The Northern Cape government signed lease agreements with the Trifecta Group without advertising any tenders, a court heard in Kimberley on Tuesday.
Kimberley's high court Judge Mathebe Phatshoane was hearing evidence in the case against Northern Cape ANC heavyweights John Block, Alvin Botes, Yolanda Botha and Trifecta director Christo Scholtz.
They face charges of fraud, corruption and money laundering.
The state called it first witness – Trevor White, a PWC forensic auditor form KwaZulu-Natal.
White spent most of the afternoon explaining the background and composition of the first of three forensic reports before the court.
The National Prosecuting Authority alleges the Trifecta Group entered into a number of lease agreements with the Northern Cape social development department in which rentals, or rental space, were grossly inflated.
As a result, the Trifecta Group received, or would receive, rentals of R57-million at the end of the lease agreements.
There were also leases involving two other government departments.
White explained the Jyba Trust, with beneficiaries to be named by Botha, acquired 10% shares in Trifecta Investment Holdings for only R100, while the shares were worth millions.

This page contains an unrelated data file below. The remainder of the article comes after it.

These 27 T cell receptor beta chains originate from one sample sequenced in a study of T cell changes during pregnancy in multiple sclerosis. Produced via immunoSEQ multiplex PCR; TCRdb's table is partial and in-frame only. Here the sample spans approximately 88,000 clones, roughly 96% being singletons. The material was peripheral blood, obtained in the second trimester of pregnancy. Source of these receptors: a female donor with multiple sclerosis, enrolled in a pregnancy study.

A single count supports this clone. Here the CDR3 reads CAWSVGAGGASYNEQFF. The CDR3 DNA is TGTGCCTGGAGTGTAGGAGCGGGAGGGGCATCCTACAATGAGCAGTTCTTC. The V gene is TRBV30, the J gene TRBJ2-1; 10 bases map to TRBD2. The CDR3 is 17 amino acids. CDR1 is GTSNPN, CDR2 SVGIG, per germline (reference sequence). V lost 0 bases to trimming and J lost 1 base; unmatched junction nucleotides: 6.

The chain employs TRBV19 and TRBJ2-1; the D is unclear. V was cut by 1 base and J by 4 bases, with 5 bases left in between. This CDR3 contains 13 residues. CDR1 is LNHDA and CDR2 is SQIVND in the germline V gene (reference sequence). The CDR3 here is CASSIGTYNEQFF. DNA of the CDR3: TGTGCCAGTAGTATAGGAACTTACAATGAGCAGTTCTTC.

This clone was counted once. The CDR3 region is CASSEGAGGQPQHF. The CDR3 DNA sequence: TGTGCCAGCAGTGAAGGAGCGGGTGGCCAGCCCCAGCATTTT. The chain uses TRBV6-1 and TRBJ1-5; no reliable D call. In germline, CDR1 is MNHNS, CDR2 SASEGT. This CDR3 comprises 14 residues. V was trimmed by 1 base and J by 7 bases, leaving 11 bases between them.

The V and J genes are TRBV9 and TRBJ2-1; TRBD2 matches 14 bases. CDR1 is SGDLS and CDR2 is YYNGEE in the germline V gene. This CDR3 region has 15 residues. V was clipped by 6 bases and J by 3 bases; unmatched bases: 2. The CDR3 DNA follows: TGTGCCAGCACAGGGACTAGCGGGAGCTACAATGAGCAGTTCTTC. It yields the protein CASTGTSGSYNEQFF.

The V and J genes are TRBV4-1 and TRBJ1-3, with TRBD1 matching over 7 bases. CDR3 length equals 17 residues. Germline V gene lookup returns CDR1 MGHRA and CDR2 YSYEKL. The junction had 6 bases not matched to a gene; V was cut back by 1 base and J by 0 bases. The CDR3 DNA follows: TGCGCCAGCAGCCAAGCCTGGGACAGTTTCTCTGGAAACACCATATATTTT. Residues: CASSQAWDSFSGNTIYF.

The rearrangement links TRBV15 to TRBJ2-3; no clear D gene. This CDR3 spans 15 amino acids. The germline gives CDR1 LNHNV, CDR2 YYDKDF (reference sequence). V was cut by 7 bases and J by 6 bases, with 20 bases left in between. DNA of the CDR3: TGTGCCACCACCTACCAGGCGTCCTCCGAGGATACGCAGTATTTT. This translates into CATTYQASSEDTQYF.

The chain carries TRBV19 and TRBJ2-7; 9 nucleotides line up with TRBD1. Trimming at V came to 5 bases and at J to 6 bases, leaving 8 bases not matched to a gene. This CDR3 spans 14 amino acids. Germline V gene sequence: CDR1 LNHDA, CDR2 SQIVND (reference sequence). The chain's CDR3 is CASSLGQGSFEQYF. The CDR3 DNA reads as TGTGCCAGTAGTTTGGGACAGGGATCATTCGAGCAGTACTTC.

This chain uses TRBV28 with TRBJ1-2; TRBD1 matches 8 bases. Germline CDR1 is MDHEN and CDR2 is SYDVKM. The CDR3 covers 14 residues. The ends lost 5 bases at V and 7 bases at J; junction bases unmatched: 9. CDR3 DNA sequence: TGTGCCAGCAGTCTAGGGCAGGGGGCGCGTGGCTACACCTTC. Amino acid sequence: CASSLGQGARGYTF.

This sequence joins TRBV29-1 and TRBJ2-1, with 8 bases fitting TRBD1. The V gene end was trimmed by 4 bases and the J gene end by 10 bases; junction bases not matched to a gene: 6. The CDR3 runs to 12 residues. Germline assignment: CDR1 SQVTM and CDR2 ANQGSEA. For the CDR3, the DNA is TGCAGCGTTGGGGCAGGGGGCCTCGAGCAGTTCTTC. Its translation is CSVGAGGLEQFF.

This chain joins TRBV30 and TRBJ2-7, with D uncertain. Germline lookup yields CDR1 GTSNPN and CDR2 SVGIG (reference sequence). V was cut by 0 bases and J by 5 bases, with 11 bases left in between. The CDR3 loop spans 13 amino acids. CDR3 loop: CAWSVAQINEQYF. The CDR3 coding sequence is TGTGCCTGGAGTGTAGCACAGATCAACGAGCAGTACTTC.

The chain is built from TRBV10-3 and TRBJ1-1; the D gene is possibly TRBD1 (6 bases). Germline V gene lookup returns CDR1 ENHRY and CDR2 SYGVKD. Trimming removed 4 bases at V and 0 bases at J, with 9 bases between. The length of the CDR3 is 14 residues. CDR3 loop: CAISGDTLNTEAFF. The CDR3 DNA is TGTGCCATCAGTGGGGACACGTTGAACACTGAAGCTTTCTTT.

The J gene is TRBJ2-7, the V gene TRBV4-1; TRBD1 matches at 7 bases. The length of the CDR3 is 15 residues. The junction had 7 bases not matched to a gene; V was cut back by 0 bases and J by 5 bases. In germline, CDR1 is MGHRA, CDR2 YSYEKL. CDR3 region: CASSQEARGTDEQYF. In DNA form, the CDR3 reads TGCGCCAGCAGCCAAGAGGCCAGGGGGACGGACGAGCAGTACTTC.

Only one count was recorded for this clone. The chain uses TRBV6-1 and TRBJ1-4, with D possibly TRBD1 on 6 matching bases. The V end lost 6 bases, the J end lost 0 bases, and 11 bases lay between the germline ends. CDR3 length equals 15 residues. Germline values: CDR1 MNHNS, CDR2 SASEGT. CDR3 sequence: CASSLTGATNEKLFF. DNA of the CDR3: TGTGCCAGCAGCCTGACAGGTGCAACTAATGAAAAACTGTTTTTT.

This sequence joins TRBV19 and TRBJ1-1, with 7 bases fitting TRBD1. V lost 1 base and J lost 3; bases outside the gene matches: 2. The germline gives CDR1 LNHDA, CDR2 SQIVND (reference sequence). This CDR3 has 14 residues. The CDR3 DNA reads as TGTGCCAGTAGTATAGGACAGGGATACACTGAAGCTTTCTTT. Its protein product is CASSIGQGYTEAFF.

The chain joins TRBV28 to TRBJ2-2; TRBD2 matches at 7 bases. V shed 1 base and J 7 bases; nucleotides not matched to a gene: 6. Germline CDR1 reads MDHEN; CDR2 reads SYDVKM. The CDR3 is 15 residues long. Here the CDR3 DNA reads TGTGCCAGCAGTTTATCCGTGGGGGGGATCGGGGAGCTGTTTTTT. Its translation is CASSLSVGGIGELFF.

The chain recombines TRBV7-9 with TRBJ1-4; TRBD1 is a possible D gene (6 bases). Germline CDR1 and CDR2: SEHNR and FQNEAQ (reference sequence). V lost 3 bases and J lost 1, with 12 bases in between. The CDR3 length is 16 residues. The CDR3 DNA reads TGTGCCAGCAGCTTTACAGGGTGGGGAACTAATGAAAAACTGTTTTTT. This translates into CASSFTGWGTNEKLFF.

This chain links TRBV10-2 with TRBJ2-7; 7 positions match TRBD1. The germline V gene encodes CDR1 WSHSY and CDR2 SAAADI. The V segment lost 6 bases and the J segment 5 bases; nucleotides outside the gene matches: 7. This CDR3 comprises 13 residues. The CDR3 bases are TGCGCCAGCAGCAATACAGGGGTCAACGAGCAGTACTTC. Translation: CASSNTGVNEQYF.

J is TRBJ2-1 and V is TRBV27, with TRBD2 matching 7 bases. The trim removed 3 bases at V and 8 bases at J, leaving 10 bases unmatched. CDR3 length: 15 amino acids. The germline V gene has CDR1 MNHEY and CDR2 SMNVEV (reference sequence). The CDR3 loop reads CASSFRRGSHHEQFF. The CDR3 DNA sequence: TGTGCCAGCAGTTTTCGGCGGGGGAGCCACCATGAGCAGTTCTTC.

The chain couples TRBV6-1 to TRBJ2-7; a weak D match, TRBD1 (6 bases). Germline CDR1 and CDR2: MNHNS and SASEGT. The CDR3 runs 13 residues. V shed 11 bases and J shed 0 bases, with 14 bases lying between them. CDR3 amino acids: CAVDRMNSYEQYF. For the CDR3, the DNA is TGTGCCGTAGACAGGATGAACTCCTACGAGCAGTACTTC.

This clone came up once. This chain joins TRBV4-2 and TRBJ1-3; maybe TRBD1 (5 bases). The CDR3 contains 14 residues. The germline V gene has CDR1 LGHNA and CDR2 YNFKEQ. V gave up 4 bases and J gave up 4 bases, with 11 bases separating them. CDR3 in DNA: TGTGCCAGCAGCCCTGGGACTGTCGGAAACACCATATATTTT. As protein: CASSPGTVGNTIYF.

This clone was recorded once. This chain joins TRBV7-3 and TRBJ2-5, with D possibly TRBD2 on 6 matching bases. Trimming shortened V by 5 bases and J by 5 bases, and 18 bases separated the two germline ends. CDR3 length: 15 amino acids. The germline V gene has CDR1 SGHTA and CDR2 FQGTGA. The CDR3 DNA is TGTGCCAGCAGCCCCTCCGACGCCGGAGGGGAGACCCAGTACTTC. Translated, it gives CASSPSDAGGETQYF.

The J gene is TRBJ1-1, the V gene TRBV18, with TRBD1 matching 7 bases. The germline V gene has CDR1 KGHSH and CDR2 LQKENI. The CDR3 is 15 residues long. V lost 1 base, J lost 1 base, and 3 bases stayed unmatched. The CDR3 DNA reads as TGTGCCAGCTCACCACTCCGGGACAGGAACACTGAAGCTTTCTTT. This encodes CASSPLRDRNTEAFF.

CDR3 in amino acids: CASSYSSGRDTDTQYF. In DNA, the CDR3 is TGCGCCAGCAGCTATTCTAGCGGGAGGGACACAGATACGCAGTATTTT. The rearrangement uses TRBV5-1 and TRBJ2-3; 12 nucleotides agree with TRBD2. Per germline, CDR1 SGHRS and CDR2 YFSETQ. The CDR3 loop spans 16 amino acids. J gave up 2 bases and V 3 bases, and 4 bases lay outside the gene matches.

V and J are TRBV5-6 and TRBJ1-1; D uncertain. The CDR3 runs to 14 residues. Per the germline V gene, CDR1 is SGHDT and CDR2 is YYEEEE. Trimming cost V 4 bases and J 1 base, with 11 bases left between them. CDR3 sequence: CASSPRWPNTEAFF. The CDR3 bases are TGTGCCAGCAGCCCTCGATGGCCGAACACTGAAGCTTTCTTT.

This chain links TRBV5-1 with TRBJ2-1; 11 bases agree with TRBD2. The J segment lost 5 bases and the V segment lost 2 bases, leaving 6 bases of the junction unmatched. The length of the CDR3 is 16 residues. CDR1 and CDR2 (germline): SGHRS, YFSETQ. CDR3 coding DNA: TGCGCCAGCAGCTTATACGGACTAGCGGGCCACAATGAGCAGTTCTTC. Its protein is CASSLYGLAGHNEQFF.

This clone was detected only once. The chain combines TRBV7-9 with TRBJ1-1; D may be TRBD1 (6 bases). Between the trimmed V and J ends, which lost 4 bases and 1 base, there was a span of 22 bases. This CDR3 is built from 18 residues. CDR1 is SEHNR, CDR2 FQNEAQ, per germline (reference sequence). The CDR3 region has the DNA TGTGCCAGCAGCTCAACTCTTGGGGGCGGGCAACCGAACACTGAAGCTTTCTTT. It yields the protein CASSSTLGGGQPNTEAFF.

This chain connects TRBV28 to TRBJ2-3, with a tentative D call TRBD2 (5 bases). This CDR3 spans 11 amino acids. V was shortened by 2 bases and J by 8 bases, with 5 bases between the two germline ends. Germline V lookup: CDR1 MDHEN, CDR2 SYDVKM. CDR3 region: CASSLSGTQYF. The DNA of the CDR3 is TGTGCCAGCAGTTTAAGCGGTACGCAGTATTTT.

Scholtz and a deceased Northern Cape businessperson Sarel Breda were the directors of Trifecta Investment Holdings through their own trusts.
Breda died in an aircraft crash in the Northern Cape in March 2009.
White told the court that the national treasury appointed PWC to investigate the various lease agreements entered into involving Trifecta in January 2012.
Earlier, all the accused handed in plea explanations to the court after pleading not guilty to all the charges.
Scholtz explained he asked Breda to help with a business opportunity after it was identified there was a massive shortage of infrastructure in the Northern Cape.
This included office space in Kimberley and surrounding towns.
Scholtz told the court he had very little knowledge of Trifecta transactions in the Northern Cape done by Breda.
He denied any alleged attempt to give the other accused money as a reward for getting government leases.
Botha, in her plea explanation, also denied that the 10% shares she received in Trifecta Investment Holdings was gratification.
In his plea explanation, Block said at the time of the alleged offences he was not employed by a government department and he had to fend for himself as a businessperson.
Referring to some payments to him, Block said those were payments for work done in his personal capacity.
Contested renovations to an Upington guesthouse, apparently done with Trifecta money, were done through a loan from Breda.
Block was paying the loan, the court heard.
He further denied he had committed unlawful acts of corruption or influenced anybody to act unlawfully in regard to leases for Trifecta.
Botes, in his plea explanation, said he denied any unlawful act such as efforts to convince the department of social development to take a rental contract with Trifecta.
Referring to certain payments from Trifecta, Botes said those were salary payments for a period while not employed by a government department.
The trial continues. – Sapa